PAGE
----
Brooke Balla is the type of person you look at and literally envy everything she’s had the opportunity of doing throughout her life. From traveling to Uganda to creating a handmade hats and jewelry with materials from her travels, Brooke’s story is incredible!
CitS: Who is Brooke Balla?
BB: To speak in the third person: Brooke Balla is an ardent believer in the power and necessity of community. She is a world traveler and educator who is service oriented and derives satisfaction from cultural exchange and friendship. While not carrying and collecting wares, she is spending her time on the Pascua Yaqui Reservation or planning her next wilderness adventure over a cup of strong coffee (Exo
is where it’s at!). Brooke believes in the importance of preserving the stories of our ancestors, as well as in creating our own to pass on to future generations.
CitS: Who were some of the major influences in your life and how did they help you get to where you are today?
BB: Over the years I have been inspired by many people along the way, but there are at least a few standouts. First and foremost are my Grandmothers. Caring and tough, team players and leaders, conservative and generous – they exemplified the subtle balance needed to keep family together and cared for. Next in mind is Anita Fernandez, who while at Prescott College first introduced me to the larger world of social justice and multicultural education. With Anita as a mentor, I immersed myself in not only the theories, but also in practice – propelling me to create community gardens for school children, earn a teaching degree/certificate, and to launch a four year journey as an overseas educator.
CitS: Of all the traveling you have done, what made you decide to stay in Tucson?
BB:Firstly, I was born in Tucson, and lived here for my first three years of life before moving to my family’s historic home in New Hampshire (living on the same plot as my great grandparents). Aside from that, I have a deep love for the desert that has arisen from the last decade living in and exploring Arizona. In wilderness i can hear my true voice. I am rejuvenated by the sun, and the open space makes me feel vast potential. Tucson in particular offers me the opportunity have a diverse community, culture and art, while also being close to the wild lands.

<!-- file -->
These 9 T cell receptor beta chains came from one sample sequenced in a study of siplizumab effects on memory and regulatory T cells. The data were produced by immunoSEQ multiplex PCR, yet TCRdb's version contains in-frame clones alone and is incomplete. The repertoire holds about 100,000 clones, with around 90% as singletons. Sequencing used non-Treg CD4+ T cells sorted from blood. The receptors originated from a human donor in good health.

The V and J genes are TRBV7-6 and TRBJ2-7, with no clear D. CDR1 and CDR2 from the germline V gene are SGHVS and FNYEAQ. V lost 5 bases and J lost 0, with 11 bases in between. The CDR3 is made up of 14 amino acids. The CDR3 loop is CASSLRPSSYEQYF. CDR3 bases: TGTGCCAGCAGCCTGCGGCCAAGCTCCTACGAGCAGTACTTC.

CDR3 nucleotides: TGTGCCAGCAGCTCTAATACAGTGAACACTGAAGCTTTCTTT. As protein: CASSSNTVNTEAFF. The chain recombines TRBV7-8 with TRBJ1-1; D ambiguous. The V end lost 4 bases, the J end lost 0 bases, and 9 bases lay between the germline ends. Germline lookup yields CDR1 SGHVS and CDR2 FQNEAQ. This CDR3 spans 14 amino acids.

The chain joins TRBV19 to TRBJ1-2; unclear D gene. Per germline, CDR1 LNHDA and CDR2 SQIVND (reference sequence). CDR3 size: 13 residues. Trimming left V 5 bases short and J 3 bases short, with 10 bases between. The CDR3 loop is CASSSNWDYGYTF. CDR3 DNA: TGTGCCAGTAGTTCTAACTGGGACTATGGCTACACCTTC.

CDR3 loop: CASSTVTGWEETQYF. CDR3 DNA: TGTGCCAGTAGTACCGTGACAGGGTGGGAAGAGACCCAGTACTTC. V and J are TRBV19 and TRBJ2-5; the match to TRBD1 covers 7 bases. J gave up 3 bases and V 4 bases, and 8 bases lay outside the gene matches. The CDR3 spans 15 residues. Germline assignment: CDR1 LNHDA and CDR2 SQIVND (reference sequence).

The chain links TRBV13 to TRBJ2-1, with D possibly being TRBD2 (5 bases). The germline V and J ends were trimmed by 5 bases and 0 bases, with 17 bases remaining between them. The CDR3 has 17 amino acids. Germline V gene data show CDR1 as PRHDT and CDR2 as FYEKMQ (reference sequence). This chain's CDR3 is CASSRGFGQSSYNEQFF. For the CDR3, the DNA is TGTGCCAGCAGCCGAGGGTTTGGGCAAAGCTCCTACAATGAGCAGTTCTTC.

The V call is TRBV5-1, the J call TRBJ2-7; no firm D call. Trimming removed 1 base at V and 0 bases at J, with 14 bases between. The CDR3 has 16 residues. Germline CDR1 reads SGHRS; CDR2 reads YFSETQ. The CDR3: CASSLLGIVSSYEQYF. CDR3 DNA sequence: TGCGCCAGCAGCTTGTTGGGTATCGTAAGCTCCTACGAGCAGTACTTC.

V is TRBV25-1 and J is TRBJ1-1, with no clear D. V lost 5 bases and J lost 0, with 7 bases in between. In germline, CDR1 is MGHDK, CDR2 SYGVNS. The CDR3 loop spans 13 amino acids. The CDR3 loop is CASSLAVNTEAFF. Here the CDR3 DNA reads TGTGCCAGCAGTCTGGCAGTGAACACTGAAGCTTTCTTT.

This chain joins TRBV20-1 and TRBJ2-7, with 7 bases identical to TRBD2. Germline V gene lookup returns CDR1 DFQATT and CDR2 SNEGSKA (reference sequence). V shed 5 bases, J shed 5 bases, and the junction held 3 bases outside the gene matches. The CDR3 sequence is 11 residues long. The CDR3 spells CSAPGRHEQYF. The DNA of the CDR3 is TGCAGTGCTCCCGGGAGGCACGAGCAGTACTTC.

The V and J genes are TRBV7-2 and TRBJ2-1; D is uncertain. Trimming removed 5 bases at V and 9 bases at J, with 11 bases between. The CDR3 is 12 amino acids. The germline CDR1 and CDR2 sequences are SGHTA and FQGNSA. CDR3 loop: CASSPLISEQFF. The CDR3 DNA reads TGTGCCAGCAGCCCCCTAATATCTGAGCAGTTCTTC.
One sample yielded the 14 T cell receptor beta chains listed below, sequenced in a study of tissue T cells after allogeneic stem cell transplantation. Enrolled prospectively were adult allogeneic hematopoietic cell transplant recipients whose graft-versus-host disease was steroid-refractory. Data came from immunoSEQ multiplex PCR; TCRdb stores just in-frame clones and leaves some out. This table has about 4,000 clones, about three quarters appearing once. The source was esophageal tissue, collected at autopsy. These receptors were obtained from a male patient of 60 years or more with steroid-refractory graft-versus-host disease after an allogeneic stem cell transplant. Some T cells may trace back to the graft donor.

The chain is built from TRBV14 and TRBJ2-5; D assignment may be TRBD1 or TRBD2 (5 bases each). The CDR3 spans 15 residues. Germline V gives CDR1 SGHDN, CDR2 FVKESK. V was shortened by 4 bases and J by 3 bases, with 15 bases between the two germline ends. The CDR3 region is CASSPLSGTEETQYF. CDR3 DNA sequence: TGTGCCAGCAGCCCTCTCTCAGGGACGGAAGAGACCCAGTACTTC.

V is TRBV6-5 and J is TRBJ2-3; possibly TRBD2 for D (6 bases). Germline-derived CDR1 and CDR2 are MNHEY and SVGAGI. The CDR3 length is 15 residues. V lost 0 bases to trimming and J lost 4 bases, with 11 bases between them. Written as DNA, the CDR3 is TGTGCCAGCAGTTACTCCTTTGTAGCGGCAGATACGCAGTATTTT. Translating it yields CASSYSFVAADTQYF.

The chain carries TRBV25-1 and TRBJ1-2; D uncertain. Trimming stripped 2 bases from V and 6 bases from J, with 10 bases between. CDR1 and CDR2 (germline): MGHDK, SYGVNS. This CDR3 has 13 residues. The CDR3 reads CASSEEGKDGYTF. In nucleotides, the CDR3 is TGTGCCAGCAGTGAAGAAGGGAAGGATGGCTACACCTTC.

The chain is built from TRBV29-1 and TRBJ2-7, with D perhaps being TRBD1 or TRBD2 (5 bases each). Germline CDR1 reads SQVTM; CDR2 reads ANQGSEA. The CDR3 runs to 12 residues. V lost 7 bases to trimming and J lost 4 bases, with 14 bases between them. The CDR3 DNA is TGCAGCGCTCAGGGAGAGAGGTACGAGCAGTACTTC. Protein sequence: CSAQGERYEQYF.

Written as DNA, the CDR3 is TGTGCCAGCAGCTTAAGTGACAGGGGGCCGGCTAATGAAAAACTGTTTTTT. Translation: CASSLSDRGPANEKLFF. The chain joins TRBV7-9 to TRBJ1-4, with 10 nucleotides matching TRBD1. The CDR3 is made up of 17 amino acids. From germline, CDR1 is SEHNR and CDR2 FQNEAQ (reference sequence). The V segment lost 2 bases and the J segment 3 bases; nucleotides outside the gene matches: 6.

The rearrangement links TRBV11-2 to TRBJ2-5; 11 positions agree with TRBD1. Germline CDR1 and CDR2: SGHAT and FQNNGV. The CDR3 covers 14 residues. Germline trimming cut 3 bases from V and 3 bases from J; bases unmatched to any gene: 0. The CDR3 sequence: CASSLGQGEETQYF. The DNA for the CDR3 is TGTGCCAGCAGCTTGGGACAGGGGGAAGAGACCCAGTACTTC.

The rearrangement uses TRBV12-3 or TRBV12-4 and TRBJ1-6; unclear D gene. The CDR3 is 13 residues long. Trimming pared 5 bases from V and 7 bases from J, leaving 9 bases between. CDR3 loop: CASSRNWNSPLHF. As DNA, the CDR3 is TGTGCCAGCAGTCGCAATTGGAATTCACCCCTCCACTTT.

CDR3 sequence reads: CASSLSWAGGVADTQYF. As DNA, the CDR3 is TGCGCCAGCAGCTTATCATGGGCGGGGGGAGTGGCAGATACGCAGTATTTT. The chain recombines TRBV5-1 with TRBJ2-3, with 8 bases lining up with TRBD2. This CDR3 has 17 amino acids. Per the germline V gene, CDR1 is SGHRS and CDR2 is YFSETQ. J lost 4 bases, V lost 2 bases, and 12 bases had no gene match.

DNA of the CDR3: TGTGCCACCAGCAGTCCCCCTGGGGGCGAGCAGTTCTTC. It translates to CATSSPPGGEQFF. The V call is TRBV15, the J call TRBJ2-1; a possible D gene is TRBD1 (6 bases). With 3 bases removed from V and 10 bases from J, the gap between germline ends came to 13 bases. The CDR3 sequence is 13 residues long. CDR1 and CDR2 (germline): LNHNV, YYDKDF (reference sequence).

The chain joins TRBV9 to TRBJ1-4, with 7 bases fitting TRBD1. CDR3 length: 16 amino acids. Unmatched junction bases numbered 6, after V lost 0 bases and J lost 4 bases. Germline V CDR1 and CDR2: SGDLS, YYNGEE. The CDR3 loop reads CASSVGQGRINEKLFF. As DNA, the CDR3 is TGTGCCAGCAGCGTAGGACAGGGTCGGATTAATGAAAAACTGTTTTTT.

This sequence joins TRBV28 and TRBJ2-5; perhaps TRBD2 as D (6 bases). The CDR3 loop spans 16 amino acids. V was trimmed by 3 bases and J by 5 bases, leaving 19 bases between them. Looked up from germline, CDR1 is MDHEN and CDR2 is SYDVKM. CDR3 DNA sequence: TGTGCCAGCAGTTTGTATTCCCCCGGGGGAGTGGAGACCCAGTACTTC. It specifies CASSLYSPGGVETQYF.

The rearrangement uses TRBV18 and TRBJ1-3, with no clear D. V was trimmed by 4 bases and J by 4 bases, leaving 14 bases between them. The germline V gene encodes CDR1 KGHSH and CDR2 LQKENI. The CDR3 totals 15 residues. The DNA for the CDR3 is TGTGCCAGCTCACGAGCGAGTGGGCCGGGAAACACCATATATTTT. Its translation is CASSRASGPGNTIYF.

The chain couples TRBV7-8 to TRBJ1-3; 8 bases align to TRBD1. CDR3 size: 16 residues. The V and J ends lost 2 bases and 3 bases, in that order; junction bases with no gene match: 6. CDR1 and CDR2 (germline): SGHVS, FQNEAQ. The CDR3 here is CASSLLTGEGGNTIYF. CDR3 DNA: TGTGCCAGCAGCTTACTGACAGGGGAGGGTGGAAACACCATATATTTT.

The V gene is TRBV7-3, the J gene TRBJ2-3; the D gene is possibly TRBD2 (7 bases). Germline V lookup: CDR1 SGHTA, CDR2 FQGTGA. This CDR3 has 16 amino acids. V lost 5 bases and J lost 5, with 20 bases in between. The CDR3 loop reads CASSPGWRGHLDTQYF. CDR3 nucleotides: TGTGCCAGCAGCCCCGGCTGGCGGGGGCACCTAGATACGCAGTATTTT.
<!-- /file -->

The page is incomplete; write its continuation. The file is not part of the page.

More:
CitS: What’s the best piece of advice you’ve ever received?
BB: I have received so much wonderful advice over the years but what I resonate with most and keep close as a mantra are the words of Pico Iyer:
We travel, initially, to lose ourselves; and we travel, next, to find ourselves. We travel to open our hearts and eyes and learn more about the world than our newspapers will accommodate. We travel to bring what little we can, in our ignorance and knowledge, to those parts of the globe whose riches are differently dispersed. And we travel, in essence, to become young fools again — to slow time down and get taken in, and fall in love once more. The beauty of this whole process was best described, perhaps, before people even took to frequent flying, by George Santayana in his lapidary essay, “The Philosophy of Travel.” We “need sometimes,” the Harvard philosopher wrote, “to escape into open solitudes, into aimlessness, into the moral holiday of running some pure hazard, in order to sharpen the edge of life, to taste hardship, and to be compelled to work desperately for a moment at no matter what.”
CitS: What’s your favorite place you’ve gotten to travel to?
BB: It is hard to decide whether it is Nepal or Uganda. For the exercise, I would have to say Uganda.
BB: All of my fabrics and wares are hand selected from my travels. I buy directly from craftswomen and vendors. I also carry everything with me on my back – sometimes for months at a time! I go to markets and find treasures that tell stories, keepers as an appreciation and memory of the distances walked and smiles met, I keep some and share them with others. I love to share the genuine stories that go with all of my crafts.
CitS: Would you say you resonate with beauty, fashion, or culture and why?
BB: I would have to say that I resonate with all three, but when it really comes down to it – it is culture. I love the beauty of diversity and the different wisdoms that different peoples have. With every different worldview are unique truths. In a world struggling against hegemony, our best chance at loving each other and the planet lies in our ability to see things in myriad ways.
CitS: What do you wish more people knew about Tucson?
BB: It’s a dry heat!
Check out Brooke’s Instagram
to follow her ongoing journey!
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